This is Page 4b of a six-page article on hot chocolate; here, chocolate as an aphrodisiac. Click on the black links below to visit other pages.
Chocolate As An Aphrodisiac
Is it possible that drinking chocolate can affect your sex life? Is it really the case that chocolate is an aphrodisiac? Most people have heard the story about Montezuma, the Aztec emperor said to quaff great quantities of the chocolate beverage, “which they said was for success with women,” according to the memoirs of a conquistador. He was the first of a long line of lovers to rely on the aphrodisiac qualities of chocolate.
Danucci Gourmet Chocolate Company has this to say about the matter: “Scientists have exercised their minds over the link between chocolate and sex for some time now, and have concluded that eating chocolate releases phenylethylamine and seratonins into the body, creating a mild euphoric high. This is why we feel so deliciously self-indulgent when we are seduced by a fine chocolate! Chocolate’s legendary properties as a mood-enhancer have made it the gift of choice between lovers for centuries, and many an ardent lover has claimed that chocolate has helped them [sic] achieve peak performance. Of course, the much-noted female penchant for chocolate means you do have to be careful in your choice of aphrodisiac: she might prefer to devote herself to the chocolate!”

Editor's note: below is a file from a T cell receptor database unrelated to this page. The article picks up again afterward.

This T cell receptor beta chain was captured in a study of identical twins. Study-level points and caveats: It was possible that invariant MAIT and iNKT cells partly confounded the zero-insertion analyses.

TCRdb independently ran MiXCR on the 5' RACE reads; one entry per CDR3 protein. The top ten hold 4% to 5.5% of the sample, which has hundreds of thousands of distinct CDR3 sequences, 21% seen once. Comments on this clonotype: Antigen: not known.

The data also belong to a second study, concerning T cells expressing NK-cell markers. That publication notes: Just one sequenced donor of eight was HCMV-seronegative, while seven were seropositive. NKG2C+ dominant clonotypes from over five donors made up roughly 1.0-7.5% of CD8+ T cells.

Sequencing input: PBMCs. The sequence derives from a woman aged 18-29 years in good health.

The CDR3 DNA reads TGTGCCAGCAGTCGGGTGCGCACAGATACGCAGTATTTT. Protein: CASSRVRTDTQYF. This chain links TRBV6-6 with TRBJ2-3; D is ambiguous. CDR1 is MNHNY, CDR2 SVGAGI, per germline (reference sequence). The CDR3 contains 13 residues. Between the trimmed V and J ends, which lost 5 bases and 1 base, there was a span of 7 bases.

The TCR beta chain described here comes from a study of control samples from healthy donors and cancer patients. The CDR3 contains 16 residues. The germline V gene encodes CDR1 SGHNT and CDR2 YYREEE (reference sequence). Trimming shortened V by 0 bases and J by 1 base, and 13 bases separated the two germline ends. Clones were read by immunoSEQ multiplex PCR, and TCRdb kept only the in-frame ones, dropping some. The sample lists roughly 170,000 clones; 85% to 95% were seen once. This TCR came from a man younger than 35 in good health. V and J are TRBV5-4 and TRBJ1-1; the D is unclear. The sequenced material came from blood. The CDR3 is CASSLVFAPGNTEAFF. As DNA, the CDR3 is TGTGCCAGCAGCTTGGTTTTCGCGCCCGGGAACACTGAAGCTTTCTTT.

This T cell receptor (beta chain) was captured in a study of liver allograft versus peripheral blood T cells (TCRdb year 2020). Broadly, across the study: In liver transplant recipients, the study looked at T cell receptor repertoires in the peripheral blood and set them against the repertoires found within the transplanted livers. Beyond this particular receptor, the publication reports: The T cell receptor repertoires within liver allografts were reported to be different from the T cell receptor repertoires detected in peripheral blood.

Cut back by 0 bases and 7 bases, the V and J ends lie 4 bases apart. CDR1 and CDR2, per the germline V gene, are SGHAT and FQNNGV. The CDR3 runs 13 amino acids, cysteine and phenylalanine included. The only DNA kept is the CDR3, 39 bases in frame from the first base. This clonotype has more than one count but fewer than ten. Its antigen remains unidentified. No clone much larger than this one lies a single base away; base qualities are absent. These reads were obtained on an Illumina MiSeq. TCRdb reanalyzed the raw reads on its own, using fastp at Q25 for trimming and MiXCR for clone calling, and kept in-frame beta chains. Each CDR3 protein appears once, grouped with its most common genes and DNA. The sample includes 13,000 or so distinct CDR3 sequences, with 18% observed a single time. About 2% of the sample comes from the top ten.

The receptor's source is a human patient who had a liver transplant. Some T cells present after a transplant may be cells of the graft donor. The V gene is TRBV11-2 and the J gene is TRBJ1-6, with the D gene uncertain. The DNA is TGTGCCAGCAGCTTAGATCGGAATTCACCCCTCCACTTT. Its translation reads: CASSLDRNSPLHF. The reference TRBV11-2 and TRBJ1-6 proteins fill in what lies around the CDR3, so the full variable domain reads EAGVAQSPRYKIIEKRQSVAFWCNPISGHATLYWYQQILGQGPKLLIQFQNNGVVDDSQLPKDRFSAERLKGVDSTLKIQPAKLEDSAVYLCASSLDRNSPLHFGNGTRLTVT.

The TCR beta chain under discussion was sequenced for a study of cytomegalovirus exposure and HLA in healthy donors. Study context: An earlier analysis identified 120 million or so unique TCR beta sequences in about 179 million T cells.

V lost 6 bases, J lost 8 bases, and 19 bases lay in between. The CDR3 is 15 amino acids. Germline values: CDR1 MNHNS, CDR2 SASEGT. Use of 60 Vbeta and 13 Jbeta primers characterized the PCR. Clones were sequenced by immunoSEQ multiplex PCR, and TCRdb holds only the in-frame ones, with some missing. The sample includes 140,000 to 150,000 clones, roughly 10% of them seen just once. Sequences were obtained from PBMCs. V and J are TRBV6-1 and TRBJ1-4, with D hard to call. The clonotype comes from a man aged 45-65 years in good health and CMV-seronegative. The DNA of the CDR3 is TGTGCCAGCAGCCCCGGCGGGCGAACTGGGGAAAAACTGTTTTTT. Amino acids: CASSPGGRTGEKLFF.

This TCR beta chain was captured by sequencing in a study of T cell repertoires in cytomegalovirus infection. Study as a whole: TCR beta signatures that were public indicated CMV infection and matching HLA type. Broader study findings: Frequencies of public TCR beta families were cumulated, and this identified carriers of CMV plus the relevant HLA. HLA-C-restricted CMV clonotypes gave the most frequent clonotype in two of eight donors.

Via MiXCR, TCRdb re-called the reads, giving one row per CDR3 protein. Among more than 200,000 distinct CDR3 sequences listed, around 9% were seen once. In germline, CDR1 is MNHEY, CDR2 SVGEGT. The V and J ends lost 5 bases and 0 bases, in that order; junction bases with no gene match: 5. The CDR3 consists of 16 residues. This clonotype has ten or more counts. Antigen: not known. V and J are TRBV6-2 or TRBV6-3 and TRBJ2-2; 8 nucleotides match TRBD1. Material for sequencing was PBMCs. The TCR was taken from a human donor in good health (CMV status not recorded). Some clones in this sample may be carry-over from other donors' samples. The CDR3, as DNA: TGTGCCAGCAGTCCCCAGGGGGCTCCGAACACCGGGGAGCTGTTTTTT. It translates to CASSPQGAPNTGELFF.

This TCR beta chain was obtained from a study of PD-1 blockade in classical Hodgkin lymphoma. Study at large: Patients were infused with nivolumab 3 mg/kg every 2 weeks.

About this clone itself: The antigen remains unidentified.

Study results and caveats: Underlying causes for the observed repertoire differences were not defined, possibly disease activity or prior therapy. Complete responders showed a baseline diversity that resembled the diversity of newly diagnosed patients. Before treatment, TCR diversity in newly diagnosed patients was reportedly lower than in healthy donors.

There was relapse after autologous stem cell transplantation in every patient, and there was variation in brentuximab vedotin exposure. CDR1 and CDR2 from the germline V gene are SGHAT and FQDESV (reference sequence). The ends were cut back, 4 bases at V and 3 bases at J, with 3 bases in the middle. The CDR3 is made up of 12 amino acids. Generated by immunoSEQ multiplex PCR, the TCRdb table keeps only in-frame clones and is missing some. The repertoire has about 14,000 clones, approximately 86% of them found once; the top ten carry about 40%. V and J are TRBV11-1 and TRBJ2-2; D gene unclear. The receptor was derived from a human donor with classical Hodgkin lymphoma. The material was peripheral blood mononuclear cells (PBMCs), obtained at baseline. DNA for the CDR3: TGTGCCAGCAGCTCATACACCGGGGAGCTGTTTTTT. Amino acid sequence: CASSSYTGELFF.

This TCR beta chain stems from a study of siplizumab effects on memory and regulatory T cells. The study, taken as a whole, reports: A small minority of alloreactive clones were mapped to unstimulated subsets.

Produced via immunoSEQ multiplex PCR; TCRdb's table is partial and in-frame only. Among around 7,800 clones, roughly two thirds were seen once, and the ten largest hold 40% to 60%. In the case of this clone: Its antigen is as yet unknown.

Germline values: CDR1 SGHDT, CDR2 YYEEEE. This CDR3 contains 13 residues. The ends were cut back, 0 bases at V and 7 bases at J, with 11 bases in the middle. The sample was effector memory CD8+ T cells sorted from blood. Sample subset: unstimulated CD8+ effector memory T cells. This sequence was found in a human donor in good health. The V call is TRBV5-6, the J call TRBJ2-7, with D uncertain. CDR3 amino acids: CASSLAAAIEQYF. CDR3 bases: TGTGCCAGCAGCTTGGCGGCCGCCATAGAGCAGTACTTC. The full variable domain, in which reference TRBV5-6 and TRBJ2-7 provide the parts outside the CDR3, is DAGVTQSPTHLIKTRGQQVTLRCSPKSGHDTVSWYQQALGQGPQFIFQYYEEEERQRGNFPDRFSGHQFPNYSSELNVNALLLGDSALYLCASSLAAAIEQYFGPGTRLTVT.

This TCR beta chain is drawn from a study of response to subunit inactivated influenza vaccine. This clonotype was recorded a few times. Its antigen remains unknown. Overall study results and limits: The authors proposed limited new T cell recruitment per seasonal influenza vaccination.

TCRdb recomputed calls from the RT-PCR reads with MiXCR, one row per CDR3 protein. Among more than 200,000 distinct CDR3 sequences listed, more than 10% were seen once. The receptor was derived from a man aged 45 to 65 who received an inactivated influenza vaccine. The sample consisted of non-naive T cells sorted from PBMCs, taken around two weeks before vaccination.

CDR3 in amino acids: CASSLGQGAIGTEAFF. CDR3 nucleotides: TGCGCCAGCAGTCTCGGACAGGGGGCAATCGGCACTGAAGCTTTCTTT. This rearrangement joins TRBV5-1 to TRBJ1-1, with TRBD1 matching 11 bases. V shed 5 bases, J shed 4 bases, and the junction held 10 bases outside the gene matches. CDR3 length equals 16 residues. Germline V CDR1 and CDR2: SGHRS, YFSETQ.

Passionfruit creme-filled hearts from Kee’s Chocolates, a NIBBLE Top Pick Of The Week.
Very amusing, to be sure, but to date there is no scientific evidence that chocolate is an aphrodisiac. Phenylethylamine is an amphetamine-like substance and a naturally-occurring trace chemical known to affect the brain’s pleasure-center; but whether or not eating chocolate increases production of this substance has not been proven scientifically. Chocolate also contains some quantity of tryptophan, an amino acid that controls production of mood-affecting seratonins.
To be brief, consuming chocolate in any form could elevate your mood, at least slightly and at least temporarily. I know many men who like the effect chocolate produces on their wives and girlfriends (and it may work on men as well, but the anecdotal evidence isn’t there). But like so many things in life, chocolate doesn’t come with a guarantee. And like so many things, it’s often a question of perception versus reality.
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